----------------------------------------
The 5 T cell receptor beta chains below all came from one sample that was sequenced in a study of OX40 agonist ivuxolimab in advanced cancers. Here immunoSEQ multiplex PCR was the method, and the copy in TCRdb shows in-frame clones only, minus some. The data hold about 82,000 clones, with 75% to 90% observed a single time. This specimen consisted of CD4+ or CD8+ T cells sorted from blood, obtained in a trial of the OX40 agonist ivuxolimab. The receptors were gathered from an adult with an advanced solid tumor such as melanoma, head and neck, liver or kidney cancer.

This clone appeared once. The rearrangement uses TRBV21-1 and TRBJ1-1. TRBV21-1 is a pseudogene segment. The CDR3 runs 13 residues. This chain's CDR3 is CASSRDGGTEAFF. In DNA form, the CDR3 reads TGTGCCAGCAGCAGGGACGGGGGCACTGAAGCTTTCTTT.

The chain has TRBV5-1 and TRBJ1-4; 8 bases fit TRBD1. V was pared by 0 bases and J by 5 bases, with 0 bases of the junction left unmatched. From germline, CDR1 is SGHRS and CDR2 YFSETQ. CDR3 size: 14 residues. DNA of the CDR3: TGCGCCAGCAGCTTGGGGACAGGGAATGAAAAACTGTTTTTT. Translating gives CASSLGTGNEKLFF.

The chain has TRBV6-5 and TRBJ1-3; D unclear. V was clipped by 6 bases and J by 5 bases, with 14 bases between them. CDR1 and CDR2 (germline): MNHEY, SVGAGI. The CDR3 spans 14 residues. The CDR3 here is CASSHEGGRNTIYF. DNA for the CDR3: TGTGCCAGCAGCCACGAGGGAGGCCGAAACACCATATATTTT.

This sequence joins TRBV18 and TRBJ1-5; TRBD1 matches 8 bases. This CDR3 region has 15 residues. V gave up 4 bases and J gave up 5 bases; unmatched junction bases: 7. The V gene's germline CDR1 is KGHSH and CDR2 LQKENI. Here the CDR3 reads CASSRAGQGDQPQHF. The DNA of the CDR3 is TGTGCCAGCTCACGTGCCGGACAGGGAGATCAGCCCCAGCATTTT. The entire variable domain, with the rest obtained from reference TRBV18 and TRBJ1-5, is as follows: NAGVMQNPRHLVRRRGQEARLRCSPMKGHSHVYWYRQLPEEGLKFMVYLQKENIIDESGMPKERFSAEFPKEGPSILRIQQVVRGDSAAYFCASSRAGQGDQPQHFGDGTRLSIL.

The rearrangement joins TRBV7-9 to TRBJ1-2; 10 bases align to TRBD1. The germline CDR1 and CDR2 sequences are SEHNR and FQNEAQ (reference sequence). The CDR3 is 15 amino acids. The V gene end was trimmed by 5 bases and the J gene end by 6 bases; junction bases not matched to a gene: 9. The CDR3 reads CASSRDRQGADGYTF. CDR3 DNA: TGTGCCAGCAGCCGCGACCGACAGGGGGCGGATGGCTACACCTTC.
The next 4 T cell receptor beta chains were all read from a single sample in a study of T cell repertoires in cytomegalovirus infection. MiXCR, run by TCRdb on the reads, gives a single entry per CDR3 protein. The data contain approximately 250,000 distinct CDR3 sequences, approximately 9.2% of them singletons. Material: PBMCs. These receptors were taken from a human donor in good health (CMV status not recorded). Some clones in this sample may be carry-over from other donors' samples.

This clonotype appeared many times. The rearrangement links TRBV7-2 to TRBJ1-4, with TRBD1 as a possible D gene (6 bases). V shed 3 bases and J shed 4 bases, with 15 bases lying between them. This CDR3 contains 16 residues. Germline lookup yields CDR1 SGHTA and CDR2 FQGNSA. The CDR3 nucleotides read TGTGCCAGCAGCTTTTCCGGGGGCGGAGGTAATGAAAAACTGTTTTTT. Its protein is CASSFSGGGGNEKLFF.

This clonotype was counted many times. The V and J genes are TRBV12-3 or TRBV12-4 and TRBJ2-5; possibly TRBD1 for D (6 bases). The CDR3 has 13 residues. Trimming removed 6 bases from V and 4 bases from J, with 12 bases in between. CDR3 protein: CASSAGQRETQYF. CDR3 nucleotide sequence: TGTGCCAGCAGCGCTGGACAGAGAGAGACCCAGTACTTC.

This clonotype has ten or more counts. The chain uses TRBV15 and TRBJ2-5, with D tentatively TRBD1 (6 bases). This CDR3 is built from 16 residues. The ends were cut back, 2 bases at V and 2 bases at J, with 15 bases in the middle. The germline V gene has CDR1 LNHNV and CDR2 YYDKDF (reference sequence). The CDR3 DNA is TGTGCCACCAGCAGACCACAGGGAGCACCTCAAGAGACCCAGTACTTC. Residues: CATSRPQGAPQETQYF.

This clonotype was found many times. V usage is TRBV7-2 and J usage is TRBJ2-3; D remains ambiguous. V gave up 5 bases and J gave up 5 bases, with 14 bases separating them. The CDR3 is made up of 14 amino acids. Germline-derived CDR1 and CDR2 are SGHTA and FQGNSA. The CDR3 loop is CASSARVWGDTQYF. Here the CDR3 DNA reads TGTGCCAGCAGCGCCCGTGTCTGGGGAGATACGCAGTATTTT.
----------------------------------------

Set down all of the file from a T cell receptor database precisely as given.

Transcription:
The 5 T cell receptor beta chains below all came from one sample that was sequenced in a study of OX40 agonist ivuxolimab in advanced cancers. Here immunoSEQ multiplex PCR was the method, and the copy in TCRdb shows in-frame clones only, minus some. The data hold about 82,000 clones, with 75% to 90% observed a single time. This specimen consisted of CD4+ or CD8+ T cells sorted from blood, obtained in a trial of the OX40 agonist ivuxolimab. The receptors were gathered from an adult with an advanced solid tumor such as melanoma, head and neck, liver or kidney cancer.

This clone appeared once. The rearrangement uses TRBV21-1 and TRBJ1-1. TRBV21-1 is a pseudogene segment. The CDR3 runs 13 residues. This chain's CDR3 is CASSRDGGTEAFF. In DNA form, the CDR3 reads TGTGCCAGCAGCAGGGACGGGGGCACTGAAGCTTTCTTT.

The chain has TRBV5-1 and TRBJ1-4; 8 bases fit TRBD1. V was pared by 0 bases and J by 5 bases, with 0 bases of the junction left unmatched. From germline, CDR1 is SGHRS and CDR2 YFSETQ. CDR3 size: 14 residues. DNA of the CDR3: TGCGCCAGCAGCTTGGGGACAGGGAATGAAAAACTGTTTTTT. Translating gives CASSLGTGNEKLFF.

The chain has TRBV6-5 and TRBJ1-3; D unclear. V was clipped by 6 bases and J by 5 bases, with 14 bases between them. CDR1 and CDR2 (germline): MNHEY, SVGAGI. The CDR3 spans 14 residues. The CDR3 here is CASSHEGGRNTIYF. DNA for the CDR3: TGTGCCAGCAGCCACGAGGGAGGCCGAAACACCATATATTTT.

This sequence joins TRBV18 and TRBJ1-5; TRBD1 matches 8 bases. This CDR3 region has 15 residues. V gave up 4 bases and J gave up 5 bases; unmatched junction bases: 7. The V gene's germline CDR1 is KGHSH and CDR2 LQKENI. Here the CDR3 reads CASSRAGQGDQPQHF. The DNA of the CDR3 is TGTGCCAGCTCACGTGCCGGACAGGGAGATCAGCCCCAGCATTTT. The entire variable domain, with the rest obtained from reference TRBV18 and TRBJ1-5, is as follows: NAGVMQNPRHLVRRRGQEARLRCSPMKGHSHVYWYRQLPEEGLKFMVYLQKENIIDESGMPKERFSAEFPKEGPSILRIQQVVRGDSAAYFCASSRAGQGDQPQHFGDGTRLSIL.

The rearrangement joins TRBV7-9 to TRBJ1-2; 10 bases align to TRBD1. The germline CDR1 and CDR2 sequences are SEHNR and FQNEAQ (reference sequence). The CDR3 is 15 amino acids. The V gene end was trimmed by 5 bases and the J gene end by 6 bases; junction bases not matched to a gene: 9. The CDR3 reads CASSRDRQGADGYTF. CDR3 DNA: TGTGCCAGCAGCCGCGACCGACAGGGGGCGGATGGCTACACCTTC.
The next 4 T cell receptor beta chains were all read from a single sample in a study of T cell repertoires in cytomegalovirus infection. MiXCR, run by TCRdb on the reads, gives a single entry per CDR3 protein. The data contain approximately 250,000 distinct CDR3 sequences, approximately 9.2% of them singletons. Material: PBMCs. These receptors were taken from a human donor in good health (CMV status not recorded). Some clones in this sample may be carry-over from other donors' samples.

This clonotype appeared many times. The rearrangement links TRBV7-2 to TRBJ1-4, with TRBD1 as a possible D gene (6 bases). V shed 3 bases and J shed 4 bases, with 15 bases lying between them. This CDR3 contains 16 residues. Germline lookup yields CDR1 SGHTA and CDR2 FQGNSA. The CDR3 nucleotides read TGTGCCAGCAGCTTTTCCGGGGGCGGAGGTAATGAAAAACTGTTTTTT. Its protein is CASSFSGGGGNEKLFF.

This clonotype was counted many times. The V and J genes are TRBV12-3 or TRBV12-4 and TRBJ2-5; possibly TRBD1 for D (6 bases). The CDR3 has 13 residues. Trimming removed 6 bases from V and 4 bases from J, with 12 bases in between. CDR3 protein: CASSAGQRETQYF. CDR3 nucleotide sequence: TGTGCCAGCAGCGCTGGACAGAGAGAGACCCAGTACTTC.

This clonotype has ten or more counts. The chain uses TRBV15 and TRBJ2-5, with D tentatively TRBD1 (6 bases). This CDR3 is built from 16 residues. The ends were cut back, 2 bases at V and 2 bases at J, with 15 bases in the middle. The germline V gene has CDR1 LNHNV and CDR2 YYDKDF (reference sequence). The CDR3 DNA is TGTGCCACCAGCAGACCACAGGGAGCACCTCAAGAGACCCAGTACTTC. Residues: CATSRPQGAPQETQYF.

This clonotype was found many times. V usage is TRBV7-2 and J usage is TRBJ2-3; D remains ambiguous. V gave up 5 bases and J gave up 5 bases, with 14 bases separating them. The CDR3 is made up of 14 amino acids. Germline-derived CDR1 and CDR2 are SGHTA and FQGNSA. The CDR3 loop is CASSARVWGDTQYF. Here the CDR3 DNA reads TGTGCCAGCAGCGCCCGTGTCTGGGGAGATACGCAGTATTTT.